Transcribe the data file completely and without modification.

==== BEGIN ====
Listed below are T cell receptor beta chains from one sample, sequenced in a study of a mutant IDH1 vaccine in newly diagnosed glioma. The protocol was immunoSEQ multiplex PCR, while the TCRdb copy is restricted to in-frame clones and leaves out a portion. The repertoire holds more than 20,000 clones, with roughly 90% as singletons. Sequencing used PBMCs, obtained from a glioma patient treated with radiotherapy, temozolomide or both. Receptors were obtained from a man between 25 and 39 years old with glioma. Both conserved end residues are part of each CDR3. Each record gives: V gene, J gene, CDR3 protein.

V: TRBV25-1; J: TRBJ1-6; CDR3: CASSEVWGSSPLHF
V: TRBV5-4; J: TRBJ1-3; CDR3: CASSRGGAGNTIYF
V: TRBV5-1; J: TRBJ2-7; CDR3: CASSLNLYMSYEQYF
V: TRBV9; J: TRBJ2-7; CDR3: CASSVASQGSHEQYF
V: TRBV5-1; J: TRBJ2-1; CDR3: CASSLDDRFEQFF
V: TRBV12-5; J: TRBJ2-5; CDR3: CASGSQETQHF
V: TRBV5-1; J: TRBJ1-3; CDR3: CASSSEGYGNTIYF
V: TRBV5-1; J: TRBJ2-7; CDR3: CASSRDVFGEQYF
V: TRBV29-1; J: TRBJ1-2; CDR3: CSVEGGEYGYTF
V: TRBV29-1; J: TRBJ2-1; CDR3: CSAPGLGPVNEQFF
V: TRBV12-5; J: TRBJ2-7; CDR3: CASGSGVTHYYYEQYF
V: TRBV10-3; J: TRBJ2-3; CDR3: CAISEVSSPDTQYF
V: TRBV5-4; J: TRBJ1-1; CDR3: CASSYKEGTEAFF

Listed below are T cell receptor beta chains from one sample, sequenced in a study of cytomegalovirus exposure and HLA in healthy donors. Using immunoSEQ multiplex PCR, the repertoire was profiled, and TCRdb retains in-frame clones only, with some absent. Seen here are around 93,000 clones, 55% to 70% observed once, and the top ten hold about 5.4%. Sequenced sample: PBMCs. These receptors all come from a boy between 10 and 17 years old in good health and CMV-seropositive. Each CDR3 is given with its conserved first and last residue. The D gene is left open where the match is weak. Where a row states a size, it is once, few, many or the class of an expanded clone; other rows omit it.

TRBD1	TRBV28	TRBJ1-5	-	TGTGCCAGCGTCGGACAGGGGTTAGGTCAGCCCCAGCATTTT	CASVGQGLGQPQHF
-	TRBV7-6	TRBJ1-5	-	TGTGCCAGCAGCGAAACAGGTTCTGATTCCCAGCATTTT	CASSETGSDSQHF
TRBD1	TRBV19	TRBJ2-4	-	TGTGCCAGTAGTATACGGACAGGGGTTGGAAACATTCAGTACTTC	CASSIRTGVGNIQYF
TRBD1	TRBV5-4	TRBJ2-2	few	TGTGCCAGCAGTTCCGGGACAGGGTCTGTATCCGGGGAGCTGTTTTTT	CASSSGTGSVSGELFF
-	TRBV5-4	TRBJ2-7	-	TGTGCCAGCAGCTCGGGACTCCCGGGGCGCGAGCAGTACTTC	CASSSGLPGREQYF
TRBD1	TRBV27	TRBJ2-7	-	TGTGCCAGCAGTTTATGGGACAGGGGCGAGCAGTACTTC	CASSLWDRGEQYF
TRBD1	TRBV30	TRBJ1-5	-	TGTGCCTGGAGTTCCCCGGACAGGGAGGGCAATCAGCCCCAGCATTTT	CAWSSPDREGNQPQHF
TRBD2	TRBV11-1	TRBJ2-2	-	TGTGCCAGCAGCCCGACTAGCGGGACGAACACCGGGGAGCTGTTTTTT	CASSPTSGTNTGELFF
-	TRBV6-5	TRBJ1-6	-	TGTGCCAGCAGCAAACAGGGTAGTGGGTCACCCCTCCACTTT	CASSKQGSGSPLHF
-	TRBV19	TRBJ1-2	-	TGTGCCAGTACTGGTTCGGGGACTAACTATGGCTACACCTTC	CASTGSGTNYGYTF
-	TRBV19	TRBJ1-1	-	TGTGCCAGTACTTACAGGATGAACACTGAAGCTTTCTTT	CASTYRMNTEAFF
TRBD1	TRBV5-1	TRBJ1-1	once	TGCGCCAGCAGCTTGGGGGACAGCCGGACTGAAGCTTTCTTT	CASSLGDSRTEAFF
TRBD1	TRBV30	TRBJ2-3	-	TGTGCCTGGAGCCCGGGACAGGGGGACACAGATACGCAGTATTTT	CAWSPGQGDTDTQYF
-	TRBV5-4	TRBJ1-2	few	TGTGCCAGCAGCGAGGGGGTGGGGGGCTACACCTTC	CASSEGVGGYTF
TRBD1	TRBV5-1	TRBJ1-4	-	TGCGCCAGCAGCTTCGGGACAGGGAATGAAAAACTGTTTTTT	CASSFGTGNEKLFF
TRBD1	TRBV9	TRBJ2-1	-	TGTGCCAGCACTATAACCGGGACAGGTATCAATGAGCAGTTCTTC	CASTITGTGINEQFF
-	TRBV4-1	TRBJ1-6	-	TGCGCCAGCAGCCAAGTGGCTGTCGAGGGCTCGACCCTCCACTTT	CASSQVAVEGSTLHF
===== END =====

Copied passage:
Listed below are T cell receptor beta chains from one sample, sequenced in a study of a mutant IDH1 vaccine in newly diagnosed glioma. The protocol was immunoSEQ multiplex PCR, while the TCRdb copy is restricted to in-frame clones and leaves out a portion. The repertoire holds more than 20,000 clones, with roughly 90% as singletons. Sequencing used PBMCs, obtained from a glioma patient treated with radiotherapy, temozolomide or both. Receptors were obtained from a man between 25 and 39 years old with glioma. Both conserved end residues are part of each CDR3. Each record gives: V gene, J gene, CDR3 protein.

V: TRBV25-1; J: TRBJ1-6; CDR3: CASSEVWGSSPLHF
V: TRBV5-4; J: TRBJ1-3; CDR3: CASSRGGAGNTIYF
V: TRBV5-1; J: TRBJ2-7; CDR3: CASSLNLYMSYEQYF
V: TRBV9; J: TRBJ2-7; CDR3: CASSVASQGSHEQYF
V: TRBV5-1; J: TRBJ2-1; CDR3: CASSLDDRFEQFF
V: TRBV12-5; J: TRBJ2-5; CDR3: CASGSQETQHF
V: TRBV5-1; J: TRBJ1-3; CDR3: CASSSEGYGNTIYF
V: TRBV5-1; J: TRBJ2-7; CDR3: CASSRDVFGEQYF
V: TRBV29-1; J: TRBJ1-2; CDR3: CSVEGGEYGYTF
V: TRBV29-1; J: TRBJ2-1; CDR3: CSAPGLGPVNEQFF
V: TRBV12-5; J: TRBJ2-7; CDR3: CASGSGVTHYYYEQYF
V: TRBV10-3; J: TRBJ2-3; CDR3: CAISEVSSPDTQYF
V: TRBV5-4; J: TRBJ1-1; CDR3: CASSYKEGTEAFF

Listed below are T cell receptor beta chains from one sample, sequenced in a study of cytomegalovirus exposure and HLA in healthy donors. Using immunoSEQ multiplex PCR, the repertoire was profiled, and TCRdb retains in-frame clones only, with some absent. Seen here are around 93,000 clones, 55% to 70% observed once, and the top ten hold about 5.4%. Sequenced sample: PBMCs. These receptors all come from a boy between 10 and 17 years old in good health and CMV-seropositive. Each CDR3 is given with its conserved first and last residue. The D gene is left open where the match is weak. Where a row states a size, it is once, few, many or the class of an expanded clone; other rows omit it.

TRBD1	TRBV28	TRBJ1-5	-	TGTGCCAGCGTCGGACAGGGGTTAGGTCAGCCCCAGCATTTT	CASVGQGLGQPQHF
-	TRBV7-6	TRBJ1-5	-	TGTGCCAGCAGCGAAACAGGTTCTGATTCCCAGCATTTT	CASSETGSDSQHF
TRBD1	TRBV19	TRBJ2-4	-	TGTGCCAGTAGTATACGGACAGGGGTTGGAAACATTCAGTACTTC	CASSIRTGVGNIQYF
TRBD1	TRBV5-4	TRBJ2-2	few	TGTGCCAGCAGTTCCGGGACAGGGTCTGTATCCGGGGAGCTGTTTTTT	CASSSGTGSVSGELFF
-	TRBV5-4	TRBJ2-7	-	TGTGCCAGCAGCTCGGGACTCCCGGGGCGCGAGCAGTACTTC	CASSSGLPGREQYF
TRBD1	TRBV27	TRBJ2-7	-	TGTGCCAGCAGTTTATGGGACAGGGGCGAGCAGTACTTC	CASSLWDRGEQYF
TRBD1	TRBV30	TRBJ1-5	-	TGTGCCTGGAGTTCCCCGGACAGGGAGGGCAATCAGCCCCAGCATTTT	CAWSSPDREGNQPQHF
TRBD2	TRBV11-1	TRBJ2-2	-	TGTGCCAGCAGCCCGACTAGCGGGACGAACACCGGGGAGCTGTTTTTT	CASSPTSGTNTGELFF
-	TRBV6-5	TRBJ1-6	-	TGTGCCAGCAGCAAACAGGGTAGTGGGTCACCCCTCCACTTT	CASSKQGSGSPLHF
-	TRBV19	TRBJ1-2	-	TGTGCCAGTACTGGTTCGGGGACTAACTATGGCTACACCTTC	CASTGSGTNYGYTF
-	TRBV19	TRBJ1-1	-	TGTGCCAGTACTTACAGGATGAACACTGAAGCTTTCTTT	CASTYRMNTEAFF
TRBD1	TRBV5-1	TRBJ1-1	once	TGCGCCAGCAGCTTGGGGGACAGCCGGACTGAAGCTTTCTTT	CASSLGDSRTEAFF
TRBD1	TRBV30	TRBJ2-3	-	TGTGCCTGGAGCCCGGGACAGGGGGACACAGATACGCAGTATTTT	CAWSPGQGDTDTQYF
-	TRBV5-4	TRBJ1-2	few	TGTGCCAGCAGCGAGGGGGTGGGGGGCTACACCTTC	CASSEGVGGYTF
TRBD1	TRBV5-1	TRBJ1-4	-	TGCGCCAGCAGCTTCGGGACAGGGAATGAAAAACTGTTTTTT	CASSFGTGNEKLFF
TRBD1	TRBV9	TRBJ2-1	-	TGTGCCAGCACTATAACCGGGACAGGTATCAATGAGCAGTTCTTC	CASTITGTGINEQFF
-	TRBV4-1	TRBJ1-6	-	TGCGCCAGCAGCCAAGTGGCTGTCGAGGGCTCGACCCTCCACTTT	CASSQVAVEGSTLHF